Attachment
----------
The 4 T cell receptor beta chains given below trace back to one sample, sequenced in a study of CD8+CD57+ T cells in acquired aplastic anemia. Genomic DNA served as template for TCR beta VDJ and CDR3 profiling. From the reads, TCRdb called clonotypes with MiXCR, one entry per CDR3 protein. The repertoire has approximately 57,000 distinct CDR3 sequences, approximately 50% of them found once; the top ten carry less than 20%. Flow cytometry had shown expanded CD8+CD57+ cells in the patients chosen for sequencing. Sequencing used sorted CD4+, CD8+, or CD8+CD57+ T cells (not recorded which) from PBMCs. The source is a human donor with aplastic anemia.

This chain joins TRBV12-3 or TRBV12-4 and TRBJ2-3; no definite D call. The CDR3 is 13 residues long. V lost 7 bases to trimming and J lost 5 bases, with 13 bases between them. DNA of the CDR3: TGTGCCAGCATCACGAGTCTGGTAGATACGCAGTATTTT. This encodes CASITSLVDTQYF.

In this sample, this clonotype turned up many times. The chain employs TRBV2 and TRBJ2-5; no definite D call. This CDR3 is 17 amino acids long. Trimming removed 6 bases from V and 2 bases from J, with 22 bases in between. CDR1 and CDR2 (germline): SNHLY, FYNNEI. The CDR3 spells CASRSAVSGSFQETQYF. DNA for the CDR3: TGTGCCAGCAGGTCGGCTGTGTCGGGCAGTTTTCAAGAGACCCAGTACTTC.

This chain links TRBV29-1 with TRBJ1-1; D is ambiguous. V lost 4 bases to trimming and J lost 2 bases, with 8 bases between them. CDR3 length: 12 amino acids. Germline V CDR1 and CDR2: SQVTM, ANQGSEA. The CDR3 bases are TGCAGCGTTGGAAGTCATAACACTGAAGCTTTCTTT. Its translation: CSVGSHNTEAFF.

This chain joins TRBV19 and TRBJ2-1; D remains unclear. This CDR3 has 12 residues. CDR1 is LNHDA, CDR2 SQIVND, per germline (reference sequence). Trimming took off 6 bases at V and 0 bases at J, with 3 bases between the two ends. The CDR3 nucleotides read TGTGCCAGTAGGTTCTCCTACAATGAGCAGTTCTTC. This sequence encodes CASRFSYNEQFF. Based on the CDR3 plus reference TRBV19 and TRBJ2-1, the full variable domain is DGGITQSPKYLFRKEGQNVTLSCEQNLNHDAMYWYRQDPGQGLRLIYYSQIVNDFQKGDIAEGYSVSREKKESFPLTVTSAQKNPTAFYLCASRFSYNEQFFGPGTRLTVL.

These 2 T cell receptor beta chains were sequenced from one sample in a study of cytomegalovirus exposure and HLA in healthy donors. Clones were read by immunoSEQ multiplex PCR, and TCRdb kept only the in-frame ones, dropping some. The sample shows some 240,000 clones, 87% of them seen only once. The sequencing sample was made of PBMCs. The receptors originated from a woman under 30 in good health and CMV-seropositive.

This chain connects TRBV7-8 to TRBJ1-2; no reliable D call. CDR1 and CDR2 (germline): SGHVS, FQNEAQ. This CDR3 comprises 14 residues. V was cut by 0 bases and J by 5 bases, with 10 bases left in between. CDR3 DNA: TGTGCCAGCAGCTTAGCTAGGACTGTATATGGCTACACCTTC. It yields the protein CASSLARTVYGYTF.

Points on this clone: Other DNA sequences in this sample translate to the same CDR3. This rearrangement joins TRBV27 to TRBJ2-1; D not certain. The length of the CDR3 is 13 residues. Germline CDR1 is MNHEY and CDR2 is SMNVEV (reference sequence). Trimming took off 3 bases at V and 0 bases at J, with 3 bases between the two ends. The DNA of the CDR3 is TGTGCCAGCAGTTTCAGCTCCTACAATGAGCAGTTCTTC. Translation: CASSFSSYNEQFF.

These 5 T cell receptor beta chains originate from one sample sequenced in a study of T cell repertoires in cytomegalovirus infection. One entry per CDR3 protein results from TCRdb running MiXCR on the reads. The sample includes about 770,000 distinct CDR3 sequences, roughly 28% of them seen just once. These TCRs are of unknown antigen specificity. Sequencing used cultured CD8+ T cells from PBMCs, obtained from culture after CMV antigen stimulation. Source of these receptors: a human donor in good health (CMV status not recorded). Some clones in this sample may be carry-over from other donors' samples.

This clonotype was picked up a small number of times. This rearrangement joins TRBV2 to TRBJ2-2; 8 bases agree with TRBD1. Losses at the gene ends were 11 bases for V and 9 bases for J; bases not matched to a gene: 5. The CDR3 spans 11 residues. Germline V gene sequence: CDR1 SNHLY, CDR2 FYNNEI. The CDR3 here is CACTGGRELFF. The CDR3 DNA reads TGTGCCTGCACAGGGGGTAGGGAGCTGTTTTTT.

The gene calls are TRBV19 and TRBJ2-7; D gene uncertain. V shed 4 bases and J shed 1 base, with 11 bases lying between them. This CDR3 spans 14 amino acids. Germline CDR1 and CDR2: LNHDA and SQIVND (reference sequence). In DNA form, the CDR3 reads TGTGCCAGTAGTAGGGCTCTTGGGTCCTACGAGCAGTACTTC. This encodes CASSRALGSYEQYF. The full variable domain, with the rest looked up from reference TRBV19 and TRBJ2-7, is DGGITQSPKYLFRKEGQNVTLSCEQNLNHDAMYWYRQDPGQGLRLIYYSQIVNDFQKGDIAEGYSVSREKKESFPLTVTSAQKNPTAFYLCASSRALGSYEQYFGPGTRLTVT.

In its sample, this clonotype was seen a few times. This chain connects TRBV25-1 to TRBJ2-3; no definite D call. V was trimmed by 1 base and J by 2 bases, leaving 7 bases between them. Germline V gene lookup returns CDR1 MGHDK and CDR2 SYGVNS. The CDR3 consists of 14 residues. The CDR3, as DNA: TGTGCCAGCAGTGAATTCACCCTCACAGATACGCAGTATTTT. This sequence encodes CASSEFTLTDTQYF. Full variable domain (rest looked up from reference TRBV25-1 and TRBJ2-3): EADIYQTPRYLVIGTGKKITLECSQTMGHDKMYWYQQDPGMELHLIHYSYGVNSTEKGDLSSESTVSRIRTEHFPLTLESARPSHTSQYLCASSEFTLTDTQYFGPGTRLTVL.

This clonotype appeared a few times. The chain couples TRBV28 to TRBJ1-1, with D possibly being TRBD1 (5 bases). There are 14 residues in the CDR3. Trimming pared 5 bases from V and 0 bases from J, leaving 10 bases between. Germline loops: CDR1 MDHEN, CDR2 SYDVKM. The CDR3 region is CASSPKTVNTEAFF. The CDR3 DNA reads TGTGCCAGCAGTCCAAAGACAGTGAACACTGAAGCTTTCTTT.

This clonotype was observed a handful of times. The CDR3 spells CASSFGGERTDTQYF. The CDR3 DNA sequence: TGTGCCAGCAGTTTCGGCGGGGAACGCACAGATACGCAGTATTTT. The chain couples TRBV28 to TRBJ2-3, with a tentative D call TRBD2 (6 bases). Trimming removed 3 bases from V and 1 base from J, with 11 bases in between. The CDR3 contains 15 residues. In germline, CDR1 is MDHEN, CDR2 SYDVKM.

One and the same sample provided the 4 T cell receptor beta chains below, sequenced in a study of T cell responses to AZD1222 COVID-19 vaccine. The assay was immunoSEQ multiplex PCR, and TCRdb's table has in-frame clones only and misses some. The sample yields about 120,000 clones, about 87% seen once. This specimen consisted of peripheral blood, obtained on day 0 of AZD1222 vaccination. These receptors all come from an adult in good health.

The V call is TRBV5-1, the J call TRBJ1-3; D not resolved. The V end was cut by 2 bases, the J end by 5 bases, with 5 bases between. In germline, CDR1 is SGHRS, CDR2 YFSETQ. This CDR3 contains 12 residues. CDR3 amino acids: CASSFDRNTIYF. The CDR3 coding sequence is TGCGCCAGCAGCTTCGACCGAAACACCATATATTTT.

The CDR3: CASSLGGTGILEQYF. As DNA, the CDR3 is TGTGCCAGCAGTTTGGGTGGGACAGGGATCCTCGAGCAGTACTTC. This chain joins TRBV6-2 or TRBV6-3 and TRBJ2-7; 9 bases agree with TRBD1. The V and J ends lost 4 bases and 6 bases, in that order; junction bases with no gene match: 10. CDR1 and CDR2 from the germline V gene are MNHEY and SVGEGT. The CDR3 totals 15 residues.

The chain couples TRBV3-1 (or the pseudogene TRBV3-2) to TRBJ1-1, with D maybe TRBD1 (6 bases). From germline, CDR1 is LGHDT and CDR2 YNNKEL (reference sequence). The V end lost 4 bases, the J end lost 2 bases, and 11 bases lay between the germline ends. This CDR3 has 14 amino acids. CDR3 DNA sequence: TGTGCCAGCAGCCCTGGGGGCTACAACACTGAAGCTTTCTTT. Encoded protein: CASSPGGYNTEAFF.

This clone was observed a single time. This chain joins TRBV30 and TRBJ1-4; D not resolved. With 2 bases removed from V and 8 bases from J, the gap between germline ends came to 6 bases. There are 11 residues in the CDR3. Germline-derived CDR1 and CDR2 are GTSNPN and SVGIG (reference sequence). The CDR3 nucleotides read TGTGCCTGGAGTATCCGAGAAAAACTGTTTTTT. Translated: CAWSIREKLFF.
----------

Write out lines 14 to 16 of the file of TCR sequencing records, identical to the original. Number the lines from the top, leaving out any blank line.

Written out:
This clonotype was observed a handful of times. The CDR3 spells CASSFGGERTDTQYF. The CDR3 DNA sequence: TGTGCCAGCAGTTTCGGCGGGGAACGCACAGATACGCAGTATTTT. The chain couples TRBV28 to TRBJ2-3, with a tentative D call TRBD2 (6 bases). Trimming removed 3 bases from V and 1 base from J, with 11 bases in between. The CDR3 contains 15 residues. In germline, CDR1 is MDHEN, CDR2 SYDVKM.

One and the same sample provided the 4 T cell receptor beta chains below, sequenced in a study of T cell responses to AZD1222 COVID-19 vaccine. The assay was immunoSEQ multiplex PCR, and TCRdb's table has in-frame clones only and misses some. The sample yields about 120,000 clones, about 87% seen once. This specimen consisted of peripheral blood, obtained on day 0 of AZD1222 vaccination. These receptors all come from an adult in good health.

The V call is TRBV5-1, the J call TRBJ1-3; D not resolved. The V end was cut by 2 bases, the J end by 5 bases, with 5 bases between. In germline, CDR1 is SGHRS, CDR2 YFSETQ. This CDR3 contains 12 residues. CDR3 amino acids: CASSFDRNTIYF. The CDR3 coding sequence is TGCGCCAGCAGCTTCGACCGAAACACCATATATTTT.